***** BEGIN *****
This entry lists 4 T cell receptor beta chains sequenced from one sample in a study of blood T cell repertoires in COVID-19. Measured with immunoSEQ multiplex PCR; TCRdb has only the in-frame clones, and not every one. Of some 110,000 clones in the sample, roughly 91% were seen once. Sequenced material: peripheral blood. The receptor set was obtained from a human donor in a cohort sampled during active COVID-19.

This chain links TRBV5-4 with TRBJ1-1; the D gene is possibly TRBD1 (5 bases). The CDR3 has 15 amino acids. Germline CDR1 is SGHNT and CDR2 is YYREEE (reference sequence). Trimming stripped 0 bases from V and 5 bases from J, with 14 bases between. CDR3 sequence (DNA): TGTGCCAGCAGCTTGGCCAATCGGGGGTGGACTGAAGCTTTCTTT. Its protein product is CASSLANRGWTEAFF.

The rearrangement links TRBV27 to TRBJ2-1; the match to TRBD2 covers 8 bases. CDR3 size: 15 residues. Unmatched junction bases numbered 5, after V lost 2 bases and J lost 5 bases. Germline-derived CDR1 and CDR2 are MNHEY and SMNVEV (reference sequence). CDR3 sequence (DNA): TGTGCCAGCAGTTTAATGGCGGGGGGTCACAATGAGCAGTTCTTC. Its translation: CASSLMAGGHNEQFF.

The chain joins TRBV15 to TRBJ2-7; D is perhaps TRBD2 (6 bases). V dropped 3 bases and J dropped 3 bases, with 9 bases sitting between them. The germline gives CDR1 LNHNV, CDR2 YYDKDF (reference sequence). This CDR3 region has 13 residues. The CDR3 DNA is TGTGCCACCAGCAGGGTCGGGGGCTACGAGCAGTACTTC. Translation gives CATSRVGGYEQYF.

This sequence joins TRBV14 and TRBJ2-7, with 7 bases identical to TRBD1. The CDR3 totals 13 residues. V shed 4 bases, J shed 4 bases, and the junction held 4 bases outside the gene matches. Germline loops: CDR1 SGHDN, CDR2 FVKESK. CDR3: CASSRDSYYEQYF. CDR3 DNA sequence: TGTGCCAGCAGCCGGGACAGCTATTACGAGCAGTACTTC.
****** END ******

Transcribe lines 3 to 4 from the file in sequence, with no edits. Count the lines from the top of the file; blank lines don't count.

The rearrangement links TRBV27 to TRBJ2-1; the match to TRBD2 covers 8 bases. CDR3 size: 15 residues. Unmatched junction bases numbered 5, after V lost 2 bases and J lost 5 bases. Germline-derived CDR1 and CDR2 are MNHEY and SMNVEV (reference sequence). CDR3 sequence (DNA): TGTGCCAGCAGTTTAATGGCGGGGGGTCACAATGAGCAGTTCTTC. Its translation: CASSLMAGGHNEQFF.

The chain joins TRBV15 to TRBJ2-7; D is perhaps TRBD2 (6 bases). V dropped 3 bases and J dropped 3 bases, with 9 bases sitting between them. The germline gives CDR1 LNHNV, CDR2 YYDKDF (reference sequence). This CDR3 region has 13 residues. The CDR3 DNA is TGTGCCACCAGCAGGGTCGGGGGCTACGAGCAGTACTTC. Translation gives CATSRVGGYEQYF.